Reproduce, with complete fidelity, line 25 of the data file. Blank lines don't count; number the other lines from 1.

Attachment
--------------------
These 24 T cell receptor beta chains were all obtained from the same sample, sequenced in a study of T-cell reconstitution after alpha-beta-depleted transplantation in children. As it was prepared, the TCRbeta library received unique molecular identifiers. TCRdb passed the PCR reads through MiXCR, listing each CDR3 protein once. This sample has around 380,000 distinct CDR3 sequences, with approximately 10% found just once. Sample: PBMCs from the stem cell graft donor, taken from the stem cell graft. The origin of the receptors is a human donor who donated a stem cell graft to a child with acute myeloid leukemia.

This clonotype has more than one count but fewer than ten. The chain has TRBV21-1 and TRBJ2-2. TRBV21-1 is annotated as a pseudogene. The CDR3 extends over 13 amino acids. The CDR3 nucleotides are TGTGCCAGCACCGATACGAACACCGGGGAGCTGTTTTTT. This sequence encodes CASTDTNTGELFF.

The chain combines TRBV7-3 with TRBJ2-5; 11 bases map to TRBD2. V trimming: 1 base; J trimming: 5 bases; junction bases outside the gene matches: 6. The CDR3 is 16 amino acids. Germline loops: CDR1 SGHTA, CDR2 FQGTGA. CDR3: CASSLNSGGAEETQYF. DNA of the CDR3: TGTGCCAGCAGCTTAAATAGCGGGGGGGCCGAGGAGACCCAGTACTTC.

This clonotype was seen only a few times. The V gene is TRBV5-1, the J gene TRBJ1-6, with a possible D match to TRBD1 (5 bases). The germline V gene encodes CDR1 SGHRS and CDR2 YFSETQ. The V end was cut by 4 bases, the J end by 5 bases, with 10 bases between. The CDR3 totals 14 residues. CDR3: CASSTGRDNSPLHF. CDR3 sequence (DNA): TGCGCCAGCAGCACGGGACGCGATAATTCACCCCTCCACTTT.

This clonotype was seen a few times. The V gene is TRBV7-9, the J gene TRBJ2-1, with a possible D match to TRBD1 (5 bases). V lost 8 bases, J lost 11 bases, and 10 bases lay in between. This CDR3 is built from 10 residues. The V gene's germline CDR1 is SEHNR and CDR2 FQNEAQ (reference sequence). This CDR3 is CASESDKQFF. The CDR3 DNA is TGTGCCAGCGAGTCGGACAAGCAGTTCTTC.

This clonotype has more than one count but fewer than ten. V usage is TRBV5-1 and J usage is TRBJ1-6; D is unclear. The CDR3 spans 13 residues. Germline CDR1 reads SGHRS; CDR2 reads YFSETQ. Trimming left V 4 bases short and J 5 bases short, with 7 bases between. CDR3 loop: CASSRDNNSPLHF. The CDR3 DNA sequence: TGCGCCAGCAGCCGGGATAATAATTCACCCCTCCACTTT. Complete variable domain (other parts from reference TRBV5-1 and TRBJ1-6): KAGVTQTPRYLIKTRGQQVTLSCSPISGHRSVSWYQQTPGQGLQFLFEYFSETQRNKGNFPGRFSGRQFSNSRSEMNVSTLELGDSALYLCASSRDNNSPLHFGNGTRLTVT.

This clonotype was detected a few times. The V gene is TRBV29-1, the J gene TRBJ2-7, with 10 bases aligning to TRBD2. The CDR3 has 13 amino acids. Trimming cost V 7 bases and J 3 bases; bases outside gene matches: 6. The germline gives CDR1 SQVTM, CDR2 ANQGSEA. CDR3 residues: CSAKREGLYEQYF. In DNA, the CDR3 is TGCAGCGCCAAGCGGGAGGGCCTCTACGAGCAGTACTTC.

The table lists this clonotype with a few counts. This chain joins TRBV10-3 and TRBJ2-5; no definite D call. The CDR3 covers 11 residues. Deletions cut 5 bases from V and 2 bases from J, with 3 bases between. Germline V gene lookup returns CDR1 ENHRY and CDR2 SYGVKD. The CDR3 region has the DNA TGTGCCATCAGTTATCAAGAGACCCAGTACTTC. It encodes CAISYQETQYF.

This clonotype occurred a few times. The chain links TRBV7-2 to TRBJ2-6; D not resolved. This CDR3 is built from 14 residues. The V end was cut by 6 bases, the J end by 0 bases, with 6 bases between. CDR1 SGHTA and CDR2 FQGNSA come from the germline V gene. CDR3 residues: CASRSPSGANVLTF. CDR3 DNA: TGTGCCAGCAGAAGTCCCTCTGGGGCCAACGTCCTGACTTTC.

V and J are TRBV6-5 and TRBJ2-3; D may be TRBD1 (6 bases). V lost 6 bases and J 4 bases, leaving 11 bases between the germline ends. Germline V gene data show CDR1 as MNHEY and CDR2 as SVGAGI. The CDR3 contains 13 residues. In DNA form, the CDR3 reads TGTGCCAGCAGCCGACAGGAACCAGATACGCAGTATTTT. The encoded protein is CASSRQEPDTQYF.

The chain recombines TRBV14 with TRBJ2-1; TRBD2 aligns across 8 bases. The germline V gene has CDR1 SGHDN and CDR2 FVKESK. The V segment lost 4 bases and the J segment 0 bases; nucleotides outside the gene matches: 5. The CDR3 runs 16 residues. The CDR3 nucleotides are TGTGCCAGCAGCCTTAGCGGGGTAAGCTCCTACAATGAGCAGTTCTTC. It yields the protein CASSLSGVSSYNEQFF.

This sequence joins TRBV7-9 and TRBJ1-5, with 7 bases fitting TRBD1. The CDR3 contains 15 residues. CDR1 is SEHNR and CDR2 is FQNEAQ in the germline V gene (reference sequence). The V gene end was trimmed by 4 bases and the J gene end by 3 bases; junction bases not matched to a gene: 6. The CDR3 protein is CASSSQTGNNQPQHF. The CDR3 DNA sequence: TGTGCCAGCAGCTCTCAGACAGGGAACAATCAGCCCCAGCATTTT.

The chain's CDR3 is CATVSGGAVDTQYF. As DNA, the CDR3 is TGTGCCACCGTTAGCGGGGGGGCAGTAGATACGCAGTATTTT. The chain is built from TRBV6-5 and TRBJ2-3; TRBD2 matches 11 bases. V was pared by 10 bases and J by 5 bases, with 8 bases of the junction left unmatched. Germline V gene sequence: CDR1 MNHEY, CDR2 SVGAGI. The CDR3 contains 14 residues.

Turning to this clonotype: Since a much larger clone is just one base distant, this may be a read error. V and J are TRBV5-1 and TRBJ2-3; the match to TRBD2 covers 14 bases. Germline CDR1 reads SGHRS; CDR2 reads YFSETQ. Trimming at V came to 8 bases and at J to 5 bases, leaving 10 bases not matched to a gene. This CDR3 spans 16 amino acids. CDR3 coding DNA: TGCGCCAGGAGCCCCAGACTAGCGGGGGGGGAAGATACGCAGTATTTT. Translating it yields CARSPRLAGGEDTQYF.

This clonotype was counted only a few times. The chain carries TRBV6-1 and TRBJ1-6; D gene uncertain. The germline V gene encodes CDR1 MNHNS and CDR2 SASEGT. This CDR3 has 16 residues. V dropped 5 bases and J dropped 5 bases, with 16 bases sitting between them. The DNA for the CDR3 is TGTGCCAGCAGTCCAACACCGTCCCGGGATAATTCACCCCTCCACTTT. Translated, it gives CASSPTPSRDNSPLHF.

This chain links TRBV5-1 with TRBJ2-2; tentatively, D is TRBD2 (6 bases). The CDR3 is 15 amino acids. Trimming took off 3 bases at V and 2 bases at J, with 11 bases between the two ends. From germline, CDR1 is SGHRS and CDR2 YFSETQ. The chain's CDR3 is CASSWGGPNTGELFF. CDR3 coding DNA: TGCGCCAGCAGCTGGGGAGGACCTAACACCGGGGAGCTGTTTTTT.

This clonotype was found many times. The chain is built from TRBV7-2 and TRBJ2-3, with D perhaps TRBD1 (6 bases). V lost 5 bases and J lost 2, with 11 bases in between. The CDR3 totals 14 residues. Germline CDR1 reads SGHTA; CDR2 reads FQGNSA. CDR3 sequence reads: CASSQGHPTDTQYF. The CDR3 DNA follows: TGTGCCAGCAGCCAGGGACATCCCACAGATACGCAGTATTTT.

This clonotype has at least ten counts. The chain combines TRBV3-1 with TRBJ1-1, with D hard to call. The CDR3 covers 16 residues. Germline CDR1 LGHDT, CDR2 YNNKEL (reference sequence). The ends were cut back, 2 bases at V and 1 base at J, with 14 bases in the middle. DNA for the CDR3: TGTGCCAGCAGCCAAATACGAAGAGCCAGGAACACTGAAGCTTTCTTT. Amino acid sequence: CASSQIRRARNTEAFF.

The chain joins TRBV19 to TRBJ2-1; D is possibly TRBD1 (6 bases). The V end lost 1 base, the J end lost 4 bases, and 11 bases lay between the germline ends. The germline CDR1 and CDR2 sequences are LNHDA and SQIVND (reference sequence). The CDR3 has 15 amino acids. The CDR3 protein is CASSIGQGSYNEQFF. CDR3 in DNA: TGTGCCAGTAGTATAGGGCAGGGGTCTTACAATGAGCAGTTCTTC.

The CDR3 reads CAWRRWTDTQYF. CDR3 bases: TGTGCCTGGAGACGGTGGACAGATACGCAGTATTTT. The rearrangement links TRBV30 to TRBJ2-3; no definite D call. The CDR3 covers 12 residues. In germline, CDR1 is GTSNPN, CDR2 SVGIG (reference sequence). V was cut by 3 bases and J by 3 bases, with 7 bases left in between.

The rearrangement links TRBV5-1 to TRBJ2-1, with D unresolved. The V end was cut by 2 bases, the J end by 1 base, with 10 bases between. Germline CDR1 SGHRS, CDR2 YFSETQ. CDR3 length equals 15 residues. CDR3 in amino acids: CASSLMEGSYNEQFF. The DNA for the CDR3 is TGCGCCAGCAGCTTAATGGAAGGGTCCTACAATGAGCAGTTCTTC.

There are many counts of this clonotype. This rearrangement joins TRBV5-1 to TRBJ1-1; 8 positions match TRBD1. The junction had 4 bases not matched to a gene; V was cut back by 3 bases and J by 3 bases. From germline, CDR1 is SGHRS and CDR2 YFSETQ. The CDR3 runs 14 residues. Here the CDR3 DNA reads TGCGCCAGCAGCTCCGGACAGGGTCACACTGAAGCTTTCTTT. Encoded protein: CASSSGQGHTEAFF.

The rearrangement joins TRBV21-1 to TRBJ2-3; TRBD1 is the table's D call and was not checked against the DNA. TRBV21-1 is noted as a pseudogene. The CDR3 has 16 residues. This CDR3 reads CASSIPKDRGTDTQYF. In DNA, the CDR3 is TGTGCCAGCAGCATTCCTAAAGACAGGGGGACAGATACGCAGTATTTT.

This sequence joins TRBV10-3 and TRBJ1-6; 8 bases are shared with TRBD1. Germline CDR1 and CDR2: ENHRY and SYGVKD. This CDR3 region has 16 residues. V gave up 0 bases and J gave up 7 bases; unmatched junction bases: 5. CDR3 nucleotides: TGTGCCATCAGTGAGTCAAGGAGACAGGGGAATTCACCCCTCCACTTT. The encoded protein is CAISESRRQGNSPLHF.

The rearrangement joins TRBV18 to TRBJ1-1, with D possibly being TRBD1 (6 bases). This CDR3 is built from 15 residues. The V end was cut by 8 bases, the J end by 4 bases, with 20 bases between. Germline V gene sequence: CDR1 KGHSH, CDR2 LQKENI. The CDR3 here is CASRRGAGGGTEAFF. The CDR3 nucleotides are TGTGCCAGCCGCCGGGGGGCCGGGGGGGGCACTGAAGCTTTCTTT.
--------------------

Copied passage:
The rearrangement joins TRBV18 to TRBJ1-1, with D possibly being TRBD1 (6 bases). This CDR3 is built from 15 residues. The V end was cut by 8 bases, the J end by 4 bases, with 20 bases between. Germline V gene sequence: CDR1 KGHSH, CDR2 LQKENI. The CDR3 here is CASRRGAGGGTEAFF. The CDR3 nucleotides are TGTGCCAGCCGCCGGGGGGCCGGGGGGGGCACTGAAGCTTTCTTT.